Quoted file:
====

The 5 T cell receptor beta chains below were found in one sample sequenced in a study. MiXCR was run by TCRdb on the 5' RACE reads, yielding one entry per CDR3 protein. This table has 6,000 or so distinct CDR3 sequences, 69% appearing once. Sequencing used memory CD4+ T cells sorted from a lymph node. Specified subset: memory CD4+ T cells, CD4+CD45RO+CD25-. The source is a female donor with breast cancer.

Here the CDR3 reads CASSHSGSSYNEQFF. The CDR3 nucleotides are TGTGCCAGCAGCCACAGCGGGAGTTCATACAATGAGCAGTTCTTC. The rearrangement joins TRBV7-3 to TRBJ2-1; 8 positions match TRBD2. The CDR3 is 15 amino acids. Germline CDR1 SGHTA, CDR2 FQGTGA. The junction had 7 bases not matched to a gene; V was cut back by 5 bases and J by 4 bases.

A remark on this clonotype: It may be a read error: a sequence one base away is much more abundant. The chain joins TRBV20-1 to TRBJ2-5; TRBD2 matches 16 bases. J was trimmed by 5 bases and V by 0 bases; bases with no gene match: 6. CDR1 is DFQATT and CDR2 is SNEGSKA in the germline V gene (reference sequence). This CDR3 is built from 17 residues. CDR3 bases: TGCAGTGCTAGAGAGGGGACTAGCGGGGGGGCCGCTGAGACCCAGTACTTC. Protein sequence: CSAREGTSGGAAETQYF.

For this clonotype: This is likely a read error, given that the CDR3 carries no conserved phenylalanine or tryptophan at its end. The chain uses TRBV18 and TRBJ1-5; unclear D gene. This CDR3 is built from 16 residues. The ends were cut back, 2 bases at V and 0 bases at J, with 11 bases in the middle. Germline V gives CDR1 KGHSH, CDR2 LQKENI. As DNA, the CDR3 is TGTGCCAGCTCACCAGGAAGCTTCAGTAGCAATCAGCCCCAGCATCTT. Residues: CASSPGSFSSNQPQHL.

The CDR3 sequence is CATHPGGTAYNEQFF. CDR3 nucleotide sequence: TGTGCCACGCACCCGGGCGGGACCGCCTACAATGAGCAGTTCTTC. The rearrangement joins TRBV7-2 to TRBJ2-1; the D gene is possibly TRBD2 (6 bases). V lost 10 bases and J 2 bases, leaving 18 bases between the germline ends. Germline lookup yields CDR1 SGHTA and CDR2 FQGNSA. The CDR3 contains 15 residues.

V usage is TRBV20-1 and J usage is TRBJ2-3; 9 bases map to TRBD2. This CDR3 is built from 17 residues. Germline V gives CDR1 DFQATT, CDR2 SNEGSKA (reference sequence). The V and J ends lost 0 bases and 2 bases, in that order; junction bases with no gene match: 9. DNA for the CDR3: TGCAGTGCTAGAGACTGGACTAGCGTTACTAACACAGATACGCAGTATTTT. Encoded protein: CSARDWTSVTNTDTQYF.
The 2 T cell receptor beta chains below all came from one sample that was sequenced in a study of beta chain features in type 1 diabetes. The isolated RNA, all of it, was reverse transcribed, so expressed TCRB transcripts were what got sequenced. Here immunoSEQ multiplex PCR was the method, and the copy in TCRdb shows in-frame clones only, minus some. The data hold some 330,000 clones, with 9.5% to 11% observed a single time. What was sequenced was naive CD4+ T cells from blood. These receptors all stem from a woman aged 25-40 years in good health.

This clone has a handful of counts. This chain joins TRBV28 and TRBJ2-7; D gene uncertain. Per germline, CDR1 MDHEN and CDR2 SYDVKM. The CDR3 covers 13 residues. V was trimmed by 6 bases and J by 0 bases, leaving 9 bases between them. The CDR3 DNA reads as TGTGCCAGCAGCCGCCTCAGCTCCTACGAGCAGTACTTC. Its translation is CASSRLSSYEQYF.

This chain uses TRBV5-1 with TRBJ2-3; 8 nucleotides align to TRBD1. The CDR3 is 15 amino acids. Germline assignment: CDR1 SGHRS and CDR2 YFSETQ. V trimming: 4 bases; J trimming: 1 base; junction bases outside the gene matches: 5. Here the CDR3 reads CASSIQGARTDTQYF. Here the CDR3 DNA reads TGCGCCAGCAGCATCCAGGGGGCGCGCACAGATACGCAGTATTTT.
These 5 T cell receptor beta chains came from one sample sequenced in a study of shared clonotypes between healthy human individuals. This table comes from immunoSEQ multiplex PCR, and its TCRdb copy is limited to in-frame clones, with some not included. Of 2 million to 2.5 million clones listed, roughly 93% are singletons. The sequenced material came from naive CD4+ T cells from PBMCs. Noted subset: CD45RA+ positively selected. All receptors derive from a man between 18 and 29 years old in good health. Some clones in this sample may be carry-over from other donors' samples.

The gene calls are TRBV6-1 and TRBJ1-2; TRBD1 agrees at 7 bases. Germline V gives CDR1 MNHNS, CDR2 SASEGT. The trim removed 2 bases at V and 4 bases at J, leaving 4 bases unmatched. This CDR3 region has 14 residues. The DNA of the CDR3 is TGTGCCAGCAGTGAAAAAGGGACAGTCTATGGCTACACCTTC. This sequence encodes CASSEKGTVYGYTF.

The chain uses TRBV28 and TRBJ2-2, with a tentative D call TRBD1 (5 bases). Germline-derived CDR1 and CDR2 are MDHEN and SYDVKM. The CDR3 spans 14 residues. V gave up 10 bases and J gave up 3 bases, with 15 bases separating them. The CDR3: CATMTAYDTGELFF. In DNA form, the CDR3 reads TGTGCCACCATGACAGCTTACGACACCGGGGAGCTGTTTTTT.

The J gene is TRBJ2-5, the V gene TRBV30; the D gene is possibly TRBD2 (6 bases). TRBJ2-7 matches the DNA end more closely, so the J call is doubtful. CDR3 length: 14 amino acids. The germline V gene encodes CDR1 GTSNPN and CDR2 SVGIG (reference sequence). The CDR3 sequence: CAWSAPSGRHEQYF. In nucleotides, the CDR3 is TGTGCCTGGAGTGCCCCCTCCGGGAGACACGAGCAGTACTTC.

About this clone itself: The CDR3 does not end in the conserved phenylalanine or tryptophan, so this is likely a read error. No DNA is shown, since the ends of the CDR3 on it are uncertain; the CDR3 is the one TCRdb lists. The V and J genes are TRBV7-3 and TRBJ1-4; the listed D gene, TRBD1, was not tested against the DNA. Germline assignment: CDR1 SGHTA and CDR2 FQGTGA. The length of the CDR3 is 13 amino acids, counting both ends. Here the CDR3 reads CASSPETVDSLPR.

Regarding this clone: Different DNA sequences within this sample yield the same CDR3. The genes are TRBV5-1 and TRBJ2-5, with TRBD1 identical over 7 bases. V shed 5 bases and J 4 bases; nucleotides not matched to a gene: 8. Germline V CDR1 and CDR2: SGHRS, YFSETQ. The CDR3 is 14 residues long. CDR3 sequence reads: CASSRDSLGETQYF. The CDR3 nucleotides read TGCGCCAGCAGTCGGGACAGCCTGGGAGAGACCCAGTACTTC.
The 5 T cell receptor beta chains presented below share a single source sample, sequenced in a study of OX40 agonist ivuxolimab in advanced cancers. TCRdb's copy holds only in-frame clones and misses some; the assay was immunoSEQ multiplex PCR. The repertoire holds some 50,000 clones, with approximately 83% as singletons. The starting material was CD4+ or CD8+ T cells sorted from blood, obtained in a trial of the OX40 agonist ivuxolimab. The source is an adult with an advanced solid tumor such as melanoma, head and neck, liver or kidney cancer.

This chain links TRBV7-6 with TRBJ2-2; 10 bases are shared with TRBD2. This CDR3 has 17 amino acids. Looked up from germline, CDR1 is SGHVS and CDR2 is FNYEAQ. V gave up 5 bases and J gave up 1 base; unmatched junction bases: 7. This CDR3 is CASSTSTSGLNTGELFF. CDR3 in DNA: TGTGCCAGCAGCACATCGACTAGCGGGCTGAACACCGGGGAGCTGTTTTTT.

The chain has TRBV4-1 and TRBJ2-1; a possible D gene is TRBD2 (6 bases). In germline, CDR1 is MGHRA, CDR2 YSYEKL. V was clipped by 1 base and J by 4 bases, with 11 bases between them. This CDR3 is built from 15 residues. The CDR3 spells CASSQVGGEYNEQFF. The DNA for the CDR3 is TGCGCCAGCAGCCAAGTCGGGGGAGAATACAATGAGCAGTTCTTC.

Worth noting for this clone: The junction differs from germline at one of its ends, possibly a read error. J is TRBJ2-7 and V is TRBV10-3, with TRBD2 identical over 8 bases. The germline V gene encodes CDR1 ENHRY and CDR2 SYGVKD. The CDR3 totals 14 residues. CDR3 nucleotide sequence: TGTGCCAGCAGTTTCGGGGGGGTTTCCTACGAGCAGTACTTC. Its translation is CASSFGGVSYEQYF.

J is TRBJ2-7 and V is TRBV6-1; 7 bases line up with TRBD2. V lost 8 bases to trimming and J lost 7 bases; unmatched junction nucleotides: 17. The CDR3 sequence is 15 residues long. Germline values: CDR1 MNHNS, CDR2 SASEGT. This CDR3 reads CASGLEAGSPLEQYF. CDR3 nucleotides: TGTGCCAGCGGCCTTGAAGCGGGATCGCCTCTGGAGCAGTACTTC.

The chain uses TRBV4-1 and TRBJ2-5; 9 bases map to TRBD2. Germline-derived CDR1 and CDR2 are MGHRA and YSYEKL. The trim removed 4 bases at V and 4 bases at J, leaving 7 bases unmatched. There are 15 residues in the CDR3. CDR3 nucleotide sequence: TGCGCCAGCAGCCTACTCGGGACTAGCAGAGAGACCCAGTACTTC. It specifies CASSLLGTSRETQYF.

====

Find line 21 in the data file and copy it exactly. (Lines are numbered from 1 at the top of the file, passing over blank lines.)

The chain uses TRBV4-1 and TRBJ2-5; 9 bases map to TRBD2. Germline-derived CDR1 and CDR2 are MGHRA and YSYEKL. The trim removed 4 bases at V and 4 bases at J, leaving 7 bases unmatched. There are 15 residues in the CDR3. CDR3 nucleotide sequence: TGCGCCAGCAGCCTACTCGGGACTAGCAGAGAGACCCAGTACTTC. It specifies CASSLLGTSRETQYF.